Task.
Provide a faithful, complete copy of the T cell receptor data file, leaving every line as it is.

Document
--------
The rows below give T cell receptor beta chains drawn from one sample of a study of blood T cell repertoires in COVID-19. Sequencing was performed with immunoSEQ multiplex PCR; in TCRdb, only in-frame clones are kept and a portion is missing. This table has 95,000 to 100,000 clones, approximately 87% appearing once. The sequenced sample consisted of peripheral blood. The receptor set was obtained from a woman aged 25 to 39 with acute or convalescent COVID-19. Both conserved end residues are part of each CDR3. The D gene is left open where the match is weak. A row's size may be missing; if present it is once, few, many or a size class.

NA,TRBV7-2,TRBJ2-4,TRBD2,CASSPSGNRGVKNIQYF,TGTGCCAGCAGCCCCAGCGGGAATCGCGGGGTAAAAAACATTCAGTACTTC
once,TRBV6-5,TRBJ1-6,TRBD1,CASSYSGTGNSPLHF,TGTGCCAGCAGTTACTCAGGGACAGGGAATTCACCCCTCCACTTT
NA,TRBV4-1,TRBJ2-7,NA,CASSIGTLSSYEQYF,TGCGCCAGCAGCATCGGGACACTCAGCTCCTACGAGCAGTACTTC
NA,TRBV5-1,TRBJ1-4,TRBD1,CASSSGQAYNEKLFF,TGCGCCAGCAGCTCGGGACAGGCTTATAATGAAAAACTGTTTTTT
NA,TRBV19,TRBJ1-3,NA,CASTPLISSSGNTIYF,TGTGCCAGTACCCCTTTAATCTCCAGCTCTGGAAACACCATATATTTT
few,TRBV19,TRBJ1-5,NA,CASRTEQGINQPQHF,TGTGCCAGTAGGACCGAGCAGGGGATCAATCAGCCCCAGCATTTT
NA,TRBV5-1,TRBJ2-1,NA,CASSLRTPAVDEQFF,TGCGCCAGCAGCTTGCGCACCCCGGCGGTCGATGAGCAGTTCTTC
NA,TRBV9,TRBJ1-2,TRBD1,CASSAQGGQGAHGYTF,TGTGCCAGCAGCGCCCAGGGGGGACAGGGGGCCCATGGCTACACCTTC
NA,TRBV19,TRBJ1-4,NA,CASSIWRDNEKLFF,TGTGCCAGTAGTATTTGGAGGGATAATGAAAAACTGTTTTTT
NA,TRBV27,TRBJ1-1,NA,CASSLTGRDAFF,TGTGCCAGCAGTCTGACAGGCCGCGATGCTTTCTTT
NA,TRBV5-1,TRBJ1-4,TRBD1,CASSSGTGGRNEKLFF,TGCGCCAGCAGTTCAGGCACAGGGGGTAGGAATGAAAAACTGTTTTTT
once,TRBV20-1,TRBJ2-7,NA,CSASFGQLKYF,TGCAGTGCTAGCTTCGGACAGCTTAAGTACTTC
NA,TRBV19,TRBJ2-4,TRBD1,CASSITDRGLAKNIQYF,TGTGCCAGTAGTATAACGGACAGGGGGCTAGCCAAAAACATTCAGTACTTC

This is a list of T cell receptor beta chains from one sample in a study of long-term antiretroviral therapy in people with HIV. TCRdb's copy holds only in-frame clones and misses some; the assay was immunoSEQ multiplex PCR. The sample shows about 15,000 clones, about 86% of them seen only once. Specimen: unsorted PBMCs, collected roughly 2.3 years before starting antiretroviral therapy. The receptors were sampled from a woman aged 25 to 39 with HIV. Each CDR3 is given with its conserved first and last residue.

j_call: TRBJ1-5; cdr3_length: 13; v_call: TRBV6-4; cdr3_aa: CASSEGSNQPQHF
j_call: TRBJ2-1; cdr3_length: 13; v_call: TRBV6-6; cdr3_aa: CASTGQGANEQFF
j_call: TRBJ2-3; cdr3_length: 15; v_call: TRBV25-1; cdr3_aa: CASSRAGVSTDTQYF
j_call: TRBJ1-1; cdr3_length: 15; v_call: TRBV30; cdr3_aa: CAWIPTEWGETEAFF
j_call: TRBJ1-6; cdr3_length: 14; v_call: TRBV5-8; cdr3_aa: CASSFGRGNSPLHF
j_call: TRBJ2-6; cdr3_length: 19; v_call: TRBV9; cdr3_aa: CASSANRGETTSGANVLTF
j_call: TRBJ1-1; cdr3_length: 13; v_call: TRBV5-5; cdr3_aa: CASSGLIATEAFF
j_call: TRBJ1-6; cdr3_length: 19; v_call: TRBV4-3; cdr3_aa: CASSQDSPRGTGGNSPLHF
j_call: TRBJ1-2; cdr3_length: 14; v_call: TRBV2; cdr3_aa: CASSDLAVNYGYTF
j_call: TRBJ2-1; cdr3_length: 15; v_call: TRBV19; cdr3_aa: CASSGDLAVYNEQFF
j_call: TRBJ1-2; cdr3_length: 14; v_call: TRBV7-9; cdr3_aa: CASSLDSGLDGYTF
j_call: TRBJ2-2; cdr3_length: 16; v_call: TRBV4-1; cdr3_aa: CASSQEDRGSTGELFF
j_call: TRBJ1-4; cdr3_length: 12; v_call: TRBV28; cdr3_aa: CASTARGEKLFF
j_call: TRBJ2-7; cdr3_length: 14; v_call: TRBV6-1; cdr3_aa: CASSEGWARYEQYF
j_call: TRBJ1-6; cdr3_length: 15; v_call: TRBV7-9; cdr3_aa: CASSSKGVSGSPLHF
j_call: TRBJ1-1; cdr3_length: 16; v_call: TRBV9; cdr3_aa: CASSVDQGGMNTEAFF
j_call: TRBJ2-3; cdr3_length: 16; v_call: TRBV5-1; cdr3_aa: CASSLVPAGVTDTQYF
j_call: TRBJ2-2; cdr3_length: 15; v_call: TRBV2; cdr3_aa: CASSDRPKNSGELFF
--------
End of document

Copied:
The rows below give T cell receptor beta chains drawn from one sample of a study of blood T cell repertoires in COVID-19. Sequencing was performed with immunoSEQ multiplex PCR; in TCRdb, only in-frame clones are kept and a portion is missing. This table has 95,000 to 100,000 clones, approximately 87% appearing once. The sequenced sample consisted of peripheral blood. The receptor set was obtained from a woman aged 25 to 39 with acute or convalescent COVID-19. Both conserved end residues are part of each CDR3. The D gene is left open where the match is weak. A row's size may be missing; if present it is once, few, many or a size class.

NA,TRBV7-2,TRBJ2-4,TRBD2,CASSPSGNRGVKNIQYF,TGTGCCAGCAGCCCCAGCGGGAATCGCGGGGTAAAAAACATTCAGTACTTC
once,TRBV6-5,TRBJ1-6,TRBD1,CASSYSGTGNSPLHF,TGTGCCAGCAGTTACTCAGGGACAGGGAATTCACCCCTCCACTTT
NA,TRBV4-1,TRBJ2-7,NA,CASSIGTLSSYEQYF,TGCGCCAGCAGCATCGGGACACTCAGCTCCTACGAGCAGTACTTC
NA,TRBV5-1,TRBJ1-4,TRBD1,CASSSGQAYNEKLFF,TGCGCCAGCAGCTCGGGACAGGCTTATAATGAAAAACTGTTTTTT
NA,TRBV19,TRBJ1-3,NA,CASTPLISSSGNTIYF,TGTGCCAGTACCCCTTTAATCTCCAGCTCTGGAAACACCATATATTTT
few,TRBV19,TRBJ1-5,NA,CASRTEQGINQPQHF,TGTGCCAGTAGGACCGAGCAGGGGATCAATCAGCCCCAGCATTTT
NA,TRBV5-1,TRBJ2-1,NA,CASSLRTPAVDEQFF,TGCGCCAGCAGCTTGCGCACCCCGGCGGTCGATGAGCAGTTCTTC
NA,TRBV9,TRBJ1-2,TRBD1,CASSAQGGQGAHGYTF,TGTGCCAGCAGCGCCCAGGGGGGACAGGGGGCCCATGGCTACACCTTC
NA,TRBV19,TRBJ1-4,NA,CASSIWRDNEKLFF,TGTGCCAGTAGTATTTGGAGGGATAATGAAAAACTGTTTTTT
NA,TRBV27,TRBJ1-1,NA,CASSLTGRDAFF,TGTGCCAGCAGTCTGACAGGCCGCGATGCTTTCTTT
NA,TRBV5-1,TRBJ1-4,TRBD1,CASSSGTGGRNEKLFF,TGCGCCAGCAGTTCAGGCACAGGGGGTAGGAATGAAAAACTGTTTTTT
once,TRBV20-1,TRBJ2-7,NA,CSASFGQLKYF,TGCAGTGCTAGCTTCGGACAGCTTAAGTACTTC
NA,TRBV19,TRBJ2-4,TRBD1,CASSITDRGLAKNIQYF,TGTGCCAGTAGTATAACGGACAGGGGGCTAGCCAAAAACATTCAGTACTTC

This is a list of T cell receptor beta chains from one sample in a study of long-term antiretroviral therapy in people with HIV. TCRdb's copy holds only in-frame clones and misses some; the assay was immunoSEQ multiplex PCR. The sample shows about 15,000 clones, about 86% of them seen only once. Specimen: unsorted PBMCs, collected roughly 2.3 years before starting antiretroviral therapy. The receptors were sampled from a woman aged 25 to 39 with HIV. Each CDR3 is given with its conserved first and last residue.

j_call: TRBJ1-5; cdr3_length: 13; v_call: TRBV6-4; cdr3_aa: CASSEGSNQPQHF
j_call: TRBJ2-1; cdr3_length: 13; v_call: TRBV6-6; cdr3_aa: CASTGQGANEQFF
j_call: TRBJ2-3; cdr3_length: 15; v_call: TRBV25-1; cdr3_aa: CASSRAGVSTDTQYF
j_call: TRBJ1-1; cdr3_length: 15; v_call: TRBV30; cdr3_aa: CAWIPTEWGETEAFF
j_call: TRBJ1-6; cdr3_length: 14; v_call: TRBV5-8; cdr3_aa: CASSFGRGNSPLHF
j_call: TRBJ2-6; cdr3_length: 19; v_call: TRBV9; cdr3_aa: CASSANRGETTSGANVLTF
j_call: TRBJ1-1; cdr3_length: 13; v_call: TRBV5-5; cdr3_aa: CASSGLIATEAFF
j_call: TRBJ1-6; cdr3_length: 19; v_call: TRBV4-3; cdr3_aa: CASSQDSPRGTGGNSPLHF
j_call: TRBJ1-2; cdr3_length: 14; v_call: TRBV2; cdr3_aa: CASSDLAVNYGYTF
j_call: TRBJ2-1; cdr3_length: 15; v_call: TRBV19; cdr3_aa: CASSGDLAVYNEQFF
j_call: TRBJ1-2; cdr3_length: 14; v_call: TRBV7-9; cdr3_aa: CASSLDSGLDGYTF
j_call: TRBJ2-2; cdr3_length: 16; v_call: TRBV4-1; cdr3_aa: CASSQEDRGSTGELFF
j_call: TRBJ1-4; cdr3_length: 12; v_call: TRBV28; cdr3_aa: CASTARGEKLFF
j_call: TRBJ2-7; cdr3_length: 14; v_call: TRBV6-1; cdr3_aa: CASSEGWARYEQYF
j_call: TRBJ1-6; cdr3_length: 15; v_call: TRBV7-9; cdr3_aa: CASSSKGVSGSPLHF
j_call: TRBJ1-1; cdr3_length: 16; v_call: TRBV9; cdr3_aa: CASSVDQGGMNTEAFF
j_call: TRBJ2-3; cdr3_length: 16; v_call: TRBV5-1; cdr3_aa: CASSLVPAGVTDTQYF
j_call: TRBJ2-2; cdr3_length: 15; v_call: TRBV2; cdr3_aa: CASSDRPKNSGELFF